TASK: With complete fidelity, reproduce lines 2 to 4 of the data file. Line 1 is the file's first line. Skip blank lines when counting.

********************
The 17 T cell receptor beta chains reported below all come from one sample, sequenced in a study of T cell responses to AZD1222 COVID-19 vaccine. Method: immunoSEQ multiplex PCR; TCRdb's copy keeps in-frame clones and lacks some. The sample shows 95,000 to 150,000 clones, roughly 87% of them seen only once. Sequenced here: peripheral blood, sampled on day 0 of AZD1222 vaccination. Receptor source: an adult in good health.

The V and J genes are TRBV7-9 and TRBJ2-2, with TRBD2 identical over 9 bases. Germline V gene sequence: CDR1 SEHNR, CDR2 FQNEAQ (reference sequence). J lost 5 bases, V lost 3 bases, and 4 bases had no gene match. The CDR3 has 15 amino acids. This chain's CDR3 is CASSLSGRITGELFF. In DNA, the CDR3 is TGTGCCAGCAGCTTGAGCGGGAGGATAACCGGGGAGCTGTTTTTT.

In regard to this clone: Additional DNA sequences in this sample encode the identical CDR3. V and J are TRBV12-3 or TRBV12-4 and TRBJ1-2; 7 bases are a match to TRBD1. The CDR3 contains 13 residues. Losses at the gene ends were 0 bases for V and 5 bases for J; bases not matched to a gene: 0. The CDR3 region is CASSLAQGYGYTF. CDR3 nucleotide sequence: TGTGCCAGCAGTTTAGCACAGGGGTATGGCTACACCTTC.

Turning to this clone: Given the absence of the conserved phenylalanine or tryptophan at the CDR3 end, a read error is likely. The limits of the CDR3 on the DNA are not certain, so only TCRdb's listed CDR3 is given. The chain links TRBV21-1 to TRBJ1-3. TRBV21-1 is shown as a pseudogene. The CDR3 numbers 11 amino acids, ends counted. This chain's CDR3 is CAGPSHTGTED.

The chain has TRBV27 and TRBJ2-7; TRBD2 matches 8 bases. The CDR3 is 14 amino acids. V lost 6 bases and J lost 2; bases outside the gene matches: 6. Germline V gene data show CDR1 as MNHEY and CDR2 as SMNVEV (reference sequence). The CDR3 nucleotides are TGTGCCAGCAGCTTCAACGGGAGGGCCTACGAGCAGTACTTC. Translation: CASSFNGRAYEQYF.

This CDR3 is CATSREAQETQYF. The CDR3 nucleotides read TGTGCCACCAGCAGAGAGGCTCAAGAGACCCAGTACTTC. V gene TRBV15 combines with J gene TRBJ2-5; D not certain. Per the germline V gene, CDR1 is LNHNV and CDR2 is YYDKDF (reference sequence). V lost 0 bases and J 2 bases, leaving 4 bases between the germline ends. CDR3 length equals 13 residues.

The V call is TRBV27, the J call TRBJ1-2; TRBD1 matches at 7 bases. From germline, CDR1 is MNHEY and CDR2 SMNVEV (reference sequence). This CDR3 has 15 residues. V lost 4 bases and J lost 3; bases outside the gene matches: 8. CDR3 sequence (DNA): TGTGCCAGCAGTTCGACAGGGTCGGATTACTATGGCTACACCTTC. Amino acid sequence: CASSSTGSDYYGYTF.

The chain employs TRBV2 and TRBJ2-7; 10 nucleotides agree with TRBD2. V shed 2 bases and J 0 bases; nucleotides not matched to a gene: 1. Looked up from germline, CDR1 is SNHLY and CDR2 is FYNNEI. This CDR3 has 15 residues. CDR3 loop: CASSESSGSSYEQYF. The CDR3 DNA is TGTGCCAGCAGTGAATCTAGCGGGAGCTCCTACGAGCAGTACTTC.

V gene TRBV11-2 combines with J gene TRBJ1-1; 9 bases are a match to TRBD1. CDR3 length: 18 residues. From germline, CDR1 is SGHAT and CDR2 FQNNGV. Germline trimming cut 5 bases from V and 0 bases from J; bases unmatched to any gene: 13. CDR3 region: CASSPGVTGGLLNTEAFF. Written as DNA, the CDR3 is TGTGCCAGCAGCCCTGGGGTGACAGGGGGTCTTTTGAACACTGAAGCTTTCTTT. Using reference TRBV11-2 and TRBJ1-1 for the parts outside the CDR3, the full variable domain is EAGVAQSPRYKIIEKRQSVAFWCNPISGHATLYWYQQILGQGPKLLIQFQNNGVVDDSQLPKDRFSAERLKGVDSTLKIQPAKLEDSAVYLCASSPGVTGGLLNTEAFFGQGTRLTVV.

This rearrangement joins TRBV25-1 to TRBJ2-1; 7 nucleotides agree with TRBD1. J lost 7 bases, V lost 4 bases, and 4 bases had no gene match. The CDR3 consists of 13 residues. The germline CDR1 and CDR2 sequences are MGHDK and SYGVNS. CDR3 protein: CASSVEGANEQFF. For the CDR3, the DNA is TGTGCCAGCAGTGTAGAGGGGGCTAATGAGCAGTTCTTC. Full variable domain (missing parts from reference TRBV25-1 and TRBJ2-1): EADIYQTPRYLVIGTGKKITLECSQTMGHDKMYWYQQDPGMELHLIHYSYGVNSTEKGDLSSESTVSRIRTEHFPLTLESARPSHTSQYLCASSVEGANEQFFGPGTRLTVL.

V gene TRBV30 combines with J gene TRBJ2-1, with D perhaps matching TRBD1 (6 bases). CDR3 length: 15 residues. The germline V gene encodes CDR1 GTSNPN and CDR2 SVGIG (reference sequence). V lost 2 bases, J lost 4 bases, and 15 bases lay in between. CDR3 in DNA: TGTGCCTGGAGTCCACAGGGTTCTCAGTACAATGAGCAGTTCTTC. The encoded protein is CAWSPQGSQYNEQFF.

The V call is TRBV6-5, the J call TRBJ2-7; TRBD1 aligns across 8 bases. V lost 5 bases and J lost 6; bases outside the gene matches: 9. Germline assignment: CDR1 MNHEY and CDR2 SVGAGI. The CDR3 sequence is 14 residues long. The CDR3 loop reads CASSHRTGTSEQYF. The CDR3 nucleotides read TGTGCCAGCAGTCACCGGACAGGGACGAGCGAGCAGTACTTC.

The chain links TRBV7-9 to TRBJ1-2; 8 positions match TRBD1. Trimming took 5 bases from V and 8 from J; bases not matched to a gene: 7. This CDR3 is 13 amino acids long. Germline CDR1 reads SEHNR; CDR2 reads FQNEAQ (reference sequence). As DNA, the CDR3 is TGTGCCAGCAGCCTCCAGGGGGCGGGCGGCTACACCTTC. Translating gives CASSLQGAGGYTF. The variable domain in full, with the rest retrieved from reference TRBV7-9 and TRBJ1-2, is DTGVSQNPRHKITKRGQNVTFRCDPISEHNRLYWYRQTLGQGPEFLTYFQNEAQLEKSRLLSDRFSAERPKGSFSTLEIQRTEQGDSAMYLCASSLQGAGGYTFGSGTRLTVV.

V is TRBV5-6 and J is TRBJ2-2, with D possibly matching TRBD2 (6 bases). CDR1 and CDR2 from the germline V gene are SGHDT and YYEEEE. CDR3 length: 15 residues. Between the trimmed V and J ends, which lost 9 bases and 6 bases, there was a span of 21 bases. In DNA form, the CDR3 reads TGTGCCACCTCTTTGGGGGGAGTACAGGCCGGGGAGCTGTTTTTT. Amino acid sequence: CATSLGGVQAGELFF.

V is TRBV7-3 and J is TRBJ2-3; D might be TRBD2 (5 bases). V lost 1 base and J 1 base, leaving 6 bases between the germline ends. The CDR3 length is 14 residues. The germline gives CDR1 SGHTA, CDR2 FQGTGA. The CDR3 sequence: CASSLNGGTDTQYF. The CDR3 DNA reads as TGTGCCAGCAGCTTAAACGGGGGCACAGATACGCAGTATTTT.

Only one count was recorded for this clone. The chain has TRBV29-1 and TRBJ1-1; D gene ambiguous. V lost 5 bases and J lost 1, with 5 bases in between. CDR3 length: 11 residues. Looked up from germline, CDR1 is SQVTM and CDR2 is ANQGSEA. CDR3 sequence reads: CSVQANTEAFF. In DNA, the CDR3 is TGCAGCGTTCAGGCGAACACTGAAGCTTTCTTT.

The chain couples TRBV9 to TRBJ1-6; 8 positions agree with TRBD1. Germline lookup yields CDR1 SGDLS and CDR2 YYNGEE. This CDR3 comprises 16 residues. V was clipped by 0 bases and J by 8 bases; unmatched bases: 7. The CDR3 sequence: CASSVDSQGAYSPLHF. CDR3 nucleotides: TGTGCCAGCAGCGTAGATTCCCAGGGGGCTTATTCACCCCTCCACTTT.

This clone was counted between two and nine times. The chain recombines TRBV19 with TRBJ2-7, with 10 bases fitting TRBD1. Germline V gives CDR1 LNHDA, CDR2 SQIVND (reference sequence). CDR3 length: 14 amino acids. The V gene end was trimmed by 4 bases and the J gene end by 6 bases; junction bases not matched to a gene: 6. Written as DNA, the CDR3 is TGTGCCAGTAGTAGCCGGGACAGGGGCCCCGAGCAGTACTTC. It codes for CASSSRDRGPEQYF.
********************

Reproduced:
The V and J genes are TRBV7-9 and TRBJ2-2, with TRBD2 identical over 9 bases. Germline V gene sequence: CDR1 SEHNR, CDR2 FQNEAQ (reference sequence). J lost 5 bases, V lost 3 bases, and 4 bases had no gene match. The CDR3 has 15 amino acids. This chain's CDR3 is CASSLSGRITGELFF. In DNA, the CDR3 is TGTGCCAGCAGCTTGAGCGGGAGGATAACCGGGGAGCTGTTTTTT.

In regard to this clone: Additional DNA sequences in this sample encode the identical CDR3. V and J are TRBV12-3 or TRBV12-4 and TRBJ1-2; 7 bases are a match to TRBD1. The CDR3 contains 13 residues. Losses at the gene ends were 0 bases for V and 5 bases for J; bases not matched to a gene: 0. The CDR3 region is CASSLAQGYGYTF. CDR3 nucleotide sequence: TGTGCCAGCAGTTTAGCACAGGGGTATGGCTACACCTTC.

Turning to this clone: Given the absence of the conserved phenylalanine or tryptophan at the CDR3 end, a read error is likely. The limits of the CDR3 on the DNA are not certain, so only TCRdb's listed CDR3 is given. The chain links TRBV21-1 to TRBJ1-3. TRBV21-1 is shown as a pseudogene. The CDR3 numbers 11 amino acids, ends counted. This chain's CDR3 is CAGPSHTGTED.